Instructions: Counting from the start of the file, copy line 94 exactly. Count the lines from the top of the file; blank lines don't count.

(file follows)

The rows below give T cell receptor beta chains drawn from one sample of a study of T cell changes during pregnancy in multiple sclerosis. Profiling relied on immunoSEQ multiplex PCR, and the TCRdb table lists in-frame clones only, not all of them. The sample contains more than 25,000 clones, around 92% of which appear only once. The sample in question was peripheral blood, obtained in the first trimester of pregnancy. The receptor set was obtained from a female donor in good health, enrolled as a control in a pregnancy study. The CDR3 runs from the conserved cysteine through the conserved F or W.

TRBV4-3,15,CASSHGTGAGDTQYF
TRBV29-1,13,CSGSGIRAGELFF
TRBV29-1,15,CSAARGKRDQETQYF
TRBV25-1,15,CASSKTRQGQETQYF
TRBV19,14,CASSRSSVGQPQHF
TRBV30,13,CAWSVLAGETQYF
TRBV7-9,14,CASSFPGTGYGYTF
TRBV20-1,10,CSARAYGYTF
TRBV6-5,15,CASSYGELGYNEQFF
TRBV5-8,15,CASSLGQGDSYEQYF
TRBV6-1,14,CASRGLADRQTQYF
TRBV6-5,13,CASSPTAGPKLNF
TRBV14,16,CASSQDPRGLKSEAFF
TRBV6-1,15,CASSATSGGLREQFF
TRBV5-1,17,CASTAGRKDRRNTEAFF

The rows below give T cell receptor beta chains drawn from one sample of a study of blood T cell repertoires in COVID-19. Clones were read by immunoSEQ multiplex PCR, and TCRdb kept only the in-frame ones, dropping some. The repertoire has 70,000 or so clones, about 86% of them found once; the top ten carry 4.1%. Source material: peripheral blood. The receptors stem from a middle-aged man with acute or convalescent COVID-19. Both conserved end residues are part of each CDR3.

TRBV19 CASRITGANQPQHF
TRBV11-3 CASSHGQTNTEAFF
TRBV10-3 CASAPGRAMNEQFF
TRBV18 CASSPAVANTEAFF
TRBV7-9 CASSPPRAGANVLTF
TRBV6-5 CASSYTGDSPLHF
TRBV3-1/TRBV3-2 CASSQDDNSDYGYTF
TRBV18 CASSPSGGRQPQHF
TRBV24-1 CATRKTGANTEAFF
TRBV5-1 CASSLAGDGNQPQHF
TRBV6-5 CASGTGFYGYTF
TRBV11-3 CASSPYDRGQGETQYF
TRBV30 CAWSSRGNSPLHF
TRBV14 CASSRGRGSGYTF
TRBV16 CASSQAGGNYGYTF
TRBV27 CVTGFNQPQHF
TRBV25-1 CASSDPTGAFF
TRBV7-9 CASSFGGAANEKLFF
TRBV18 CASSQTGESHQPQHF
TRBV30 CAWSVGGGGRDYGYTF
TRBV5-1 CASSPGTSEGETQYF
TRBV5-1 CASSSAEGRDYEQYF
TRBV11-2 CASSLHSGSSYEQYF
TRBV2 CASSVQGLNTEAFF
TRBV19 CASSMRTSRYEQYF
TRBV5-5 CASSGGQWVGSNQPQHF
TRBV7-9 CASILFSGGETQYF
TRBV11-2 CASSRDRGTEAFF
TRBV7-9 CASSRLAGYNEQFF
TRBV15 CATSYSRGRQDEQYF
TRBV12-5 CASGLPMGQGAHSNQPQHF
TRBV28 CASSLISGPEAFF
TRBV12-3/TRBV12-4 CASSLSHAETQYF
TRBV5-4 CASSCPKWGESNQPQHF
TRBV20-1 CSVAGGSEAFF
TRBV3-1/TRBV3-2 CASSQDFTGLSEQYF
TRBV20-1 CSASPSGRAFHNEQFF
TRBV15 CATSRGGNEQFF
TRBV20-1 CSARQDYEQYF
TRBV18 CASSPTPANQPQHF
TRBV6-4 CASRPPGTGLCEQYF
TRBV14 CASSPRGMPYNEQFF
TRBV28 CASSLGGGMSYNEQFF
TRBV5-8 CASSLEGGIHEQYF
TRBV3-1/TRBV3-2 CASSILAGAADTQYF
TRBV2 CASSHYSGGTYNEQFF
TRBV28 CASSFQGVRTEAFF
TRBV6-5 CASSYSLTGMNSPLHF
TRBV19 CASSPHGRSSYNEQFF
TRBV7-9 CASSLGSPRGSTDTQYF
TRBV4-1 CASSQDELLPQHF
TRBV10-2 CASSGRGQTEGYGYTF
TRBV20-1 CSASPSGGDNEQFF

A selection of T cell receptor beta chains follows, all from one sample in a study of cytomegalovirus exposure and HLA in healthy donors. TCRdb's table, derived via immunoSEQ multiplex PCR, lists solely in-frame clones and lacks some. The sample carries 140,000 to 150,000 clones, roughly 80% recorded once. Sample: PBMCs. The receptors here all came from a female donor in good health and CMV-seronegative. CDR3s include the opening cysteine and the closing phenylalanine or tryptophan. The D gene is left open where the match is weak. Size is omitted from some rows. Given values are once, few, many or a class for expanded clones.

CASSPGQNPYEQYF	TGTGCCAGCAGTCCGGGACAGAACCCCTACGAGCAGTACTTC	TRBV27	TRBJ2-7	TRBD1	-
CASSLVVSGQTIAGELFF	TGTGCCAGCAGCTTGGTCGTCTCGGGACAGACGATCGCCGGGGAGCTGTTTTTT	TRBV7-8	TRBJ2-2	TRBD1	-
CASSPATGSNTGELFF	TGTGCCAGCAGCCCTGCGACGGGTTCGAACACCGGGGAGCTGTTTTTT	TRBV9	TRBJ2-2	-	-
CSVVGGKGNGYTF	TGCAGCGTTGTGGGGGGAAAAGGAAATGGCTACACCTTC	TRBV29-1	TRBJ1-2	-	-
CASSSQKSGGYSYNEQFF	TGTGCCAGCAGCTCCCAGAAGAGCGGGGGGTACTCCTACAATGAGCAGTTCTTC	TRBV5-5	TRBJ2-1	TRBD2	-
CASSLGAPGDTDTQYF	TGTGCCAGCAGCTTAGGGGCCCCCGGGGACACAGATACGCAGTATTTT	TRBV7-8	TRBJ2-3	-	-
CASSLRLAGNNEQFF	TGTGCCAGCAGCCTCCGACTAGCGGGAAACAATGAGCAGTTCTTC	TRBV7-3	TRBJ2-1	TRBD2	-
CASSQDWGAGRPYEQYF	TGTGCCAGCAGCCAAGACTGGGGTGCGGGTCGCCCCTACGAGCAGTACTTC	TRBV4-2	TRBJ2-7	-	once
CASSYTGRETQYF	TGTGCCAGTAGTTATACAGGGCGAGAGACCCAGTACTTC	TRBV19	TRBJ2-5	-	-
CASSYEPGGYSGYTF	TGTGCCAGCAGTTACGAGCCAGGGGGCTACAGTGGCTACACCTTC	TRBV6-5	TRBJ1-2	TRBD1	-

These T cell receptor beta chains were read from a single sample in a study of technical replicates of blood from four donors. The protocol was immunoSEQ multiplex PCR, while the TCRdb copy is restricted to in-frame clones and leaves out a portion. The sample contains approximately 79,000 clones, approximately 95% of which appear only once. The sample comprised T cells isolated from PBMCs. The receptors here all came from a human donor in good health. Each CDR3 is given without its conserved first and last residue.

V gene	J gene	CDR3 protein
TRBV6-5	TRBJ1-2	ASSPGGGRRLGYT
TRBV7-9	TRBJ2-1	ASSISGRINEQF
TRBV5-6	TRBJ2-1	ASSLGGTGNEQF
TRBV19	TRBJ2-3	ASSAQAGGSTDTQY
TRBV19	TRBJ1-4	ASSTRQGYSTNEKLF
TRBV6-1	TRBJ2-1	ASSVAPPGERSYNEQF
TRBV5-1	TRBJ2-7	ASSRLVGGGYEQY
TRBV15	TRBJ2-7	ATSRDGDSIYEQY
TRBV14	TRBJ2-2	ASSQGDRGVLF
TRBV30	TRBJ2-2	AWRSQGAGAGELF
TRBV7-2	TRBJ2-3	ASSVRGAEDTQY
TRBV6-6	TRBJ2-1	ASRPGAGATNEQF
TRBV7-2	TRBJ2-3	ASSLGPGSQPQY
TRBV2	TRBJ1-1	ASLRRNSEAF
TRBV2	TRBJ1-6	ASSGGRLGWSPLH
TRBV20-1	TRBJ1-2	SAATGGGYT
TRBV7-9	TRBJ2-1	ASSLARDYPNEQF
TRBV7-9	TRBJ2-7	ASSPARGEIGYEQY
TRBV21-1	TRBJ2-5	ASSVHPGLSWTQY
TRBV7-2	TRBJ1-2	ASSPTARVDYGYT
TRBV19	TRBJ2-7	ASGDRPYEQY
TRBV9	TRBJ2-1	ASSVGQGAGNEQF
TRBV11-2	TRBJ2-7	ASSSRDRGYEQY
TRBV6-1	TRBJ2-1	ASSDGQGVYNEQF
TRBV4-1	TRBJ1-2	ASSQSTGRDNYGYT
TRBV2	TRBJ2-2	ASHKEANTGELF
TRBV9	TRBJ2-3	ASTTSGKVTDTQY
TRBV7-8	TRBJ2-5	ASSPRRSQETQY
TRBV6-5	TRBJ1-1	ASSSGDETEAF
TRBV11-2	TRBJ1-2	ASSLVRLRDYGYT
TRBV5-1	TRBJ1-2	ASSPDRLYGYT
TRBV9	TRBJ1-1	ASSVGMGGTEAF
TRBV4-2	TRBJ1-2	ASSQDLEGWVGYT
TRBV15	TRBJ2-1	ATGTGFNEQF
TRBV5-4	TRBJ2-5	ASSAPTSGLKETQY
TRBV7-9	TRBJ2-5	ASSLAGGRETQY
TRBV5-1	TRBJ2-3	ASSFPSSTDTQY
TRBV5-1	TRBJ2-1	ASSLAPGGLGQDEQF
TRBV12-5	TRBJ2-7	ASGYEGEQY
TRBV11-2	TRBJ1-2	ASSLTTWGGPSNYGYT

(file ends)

TRBV7-2	TRBJ2-3	ASSVRGAEDTQY